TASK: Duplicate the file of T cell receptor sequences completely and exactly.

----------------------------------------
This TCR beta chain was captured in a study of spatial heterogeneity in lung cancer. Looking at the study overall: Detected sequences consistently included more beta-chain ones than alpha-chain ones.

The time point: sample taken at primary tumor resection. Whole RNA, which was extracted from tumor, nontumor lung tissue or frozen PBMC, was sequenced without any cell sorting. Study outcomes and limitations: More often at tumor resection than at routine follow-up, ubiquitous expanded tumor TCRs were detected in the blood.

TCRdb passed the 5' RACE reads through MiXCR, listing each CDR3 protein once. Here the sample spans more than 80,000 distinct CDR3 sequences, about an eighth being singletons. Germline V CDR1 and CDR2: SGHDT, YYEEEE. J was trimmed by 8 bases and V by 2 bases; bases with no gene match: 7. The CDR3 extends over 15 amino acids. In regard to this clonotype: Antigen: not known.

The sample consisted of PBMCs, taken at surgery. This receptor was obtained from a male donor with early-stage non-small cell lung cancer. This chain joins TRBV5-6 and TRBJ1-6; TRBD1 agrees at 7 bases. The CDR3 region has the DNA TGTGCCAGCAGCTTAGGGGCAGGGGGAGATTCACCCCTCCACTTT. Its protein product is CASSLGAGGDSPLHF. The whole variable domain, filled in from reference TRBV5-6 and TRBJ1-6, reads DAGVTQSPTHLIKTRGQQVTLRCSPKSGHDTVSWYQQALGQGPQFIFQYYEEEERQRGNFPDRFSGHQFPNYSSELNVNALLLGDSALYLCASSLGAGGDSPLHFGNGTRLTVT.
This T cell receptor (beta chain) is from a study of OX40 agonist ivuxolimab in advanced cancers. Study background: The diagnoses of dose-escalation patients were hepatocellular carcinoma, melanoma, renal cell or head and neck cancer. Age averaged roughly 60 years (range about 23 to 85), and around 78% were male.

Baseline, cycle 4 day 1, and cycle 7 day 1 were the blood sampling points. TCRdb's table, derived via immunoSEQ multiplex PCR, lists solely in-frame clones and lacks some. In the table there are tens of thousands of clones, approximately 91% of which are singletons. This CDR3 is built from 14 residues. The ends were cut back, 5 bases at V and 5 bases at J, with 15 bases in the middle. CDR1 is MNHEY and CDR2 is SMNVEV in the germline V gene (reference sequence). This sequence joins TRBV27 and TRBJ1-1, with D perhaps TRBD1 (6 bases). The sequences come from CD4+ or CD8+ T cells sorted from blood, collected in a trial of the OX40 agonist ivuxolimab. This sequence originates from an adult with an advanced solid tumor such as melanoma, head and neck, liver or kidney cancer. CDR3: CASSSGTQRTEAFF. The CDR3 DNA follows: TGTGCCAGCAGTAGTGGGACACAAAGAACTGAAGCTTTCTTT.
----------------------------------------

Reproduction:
This TCR beta chain was captured in a study of spatial heterogeneity in lung cancer. Looking at the study overall: Detected sequences consistently included more beta-chain ones than alpha-chain ones.

The time point: sample taken at primary tumor resection. Whole RNA, which was extracted from tumor, nontumor lung tissue or frozen PBMC, was sequenced without any cell sorting. Study outcomes and limitations: More often at tumor resection than at routine follow-up, ubiquitous expanded tumor TCRs were detected in the blood.

TCRdb passed the 5' RACE reads through MiXCR, listing each CDR3 protein once. Here the sample spans more than 80,000 distinct CDR3 sequences, about an eighth being singletons. Germline V CDR1 and CDR2: SGHDT, YYEEEE. J was trimmed by 8 bases and V by 2 bases; bases with no gene match: 7. The CDR3 extends over 15 amino acids. In regard to this clonotype: Antigen: not known.

The sample consisted of PBMCs, taken at surgery. This receptor was obtained from a male donor with early-stage non-small cell lung cancer. This chain joins TRBV5-6 and TRBJ1-6; TRBD1 agrees at 7 bases. The CDR3 region has the DNA TGTGCCAGCAGCTTAGGGGCAGGGGGAGATTCACCCCTCCACTTT. Its protein product is CASSLGAGGDSPLHF. The whole variable domain, filled in from reference TRBV5-6 and TRBJ1-6, reads DAGVTQSPTHLIKTRGQQVTLRCSPKSGHDTVSWYQQALGQGPQFIFQYYEEEERQRGNFPDRFSGHQFPNYSSELNVNALLLGDSALYLCASSLGAGGDSPLHFGNGTRLTVT.
This T cell receptor (beta chain) is from a study of OX40 agonist ivuxolimab in advanced cancers. Study background: The diagnoses of dose-escalation patients were hepatocellular carcinoma, melanoma, renal cell or head and neck cancer. Age averaged roughly 60 years (range about 23 to 85), and around 78% were male.

Baseline, cycle 4 day 1, and cycle 7 day 1 were the blood sampling points. TCRdb's table, derived via immunoSEQ multiplex PCR, lists solely in-frame clones and lacks some. In the table there are tens of thousands of clones, approximately 91% of which are singletons. This CDR3 is built from 14 residues. The ends were cut back, 5 bases at V and 5 bases at J, with 15 bases in the middle. CDR1 is MNHEY and CDR2 is SMNVEV in the germline V gene (reference sequence). This sequence joins TRBV27 and TRBJ1-1, with D perhaps TRBD1 (6 bases). The sequences come from CD4+ or CD8+ T cells sorted from blood, collected in a trial of the OX40 agonist ivuxolimab. This sequence originates from an adult with an advanced solid tumor such as melanoma, head and neck, liver or kidney cancer. CDR3: CASSSGTQRTEAFF. The CDR3 DNA follows: TGTGCCAGCAGTAGTGGGACACAAAGAACTGAAGCTTTCTTT.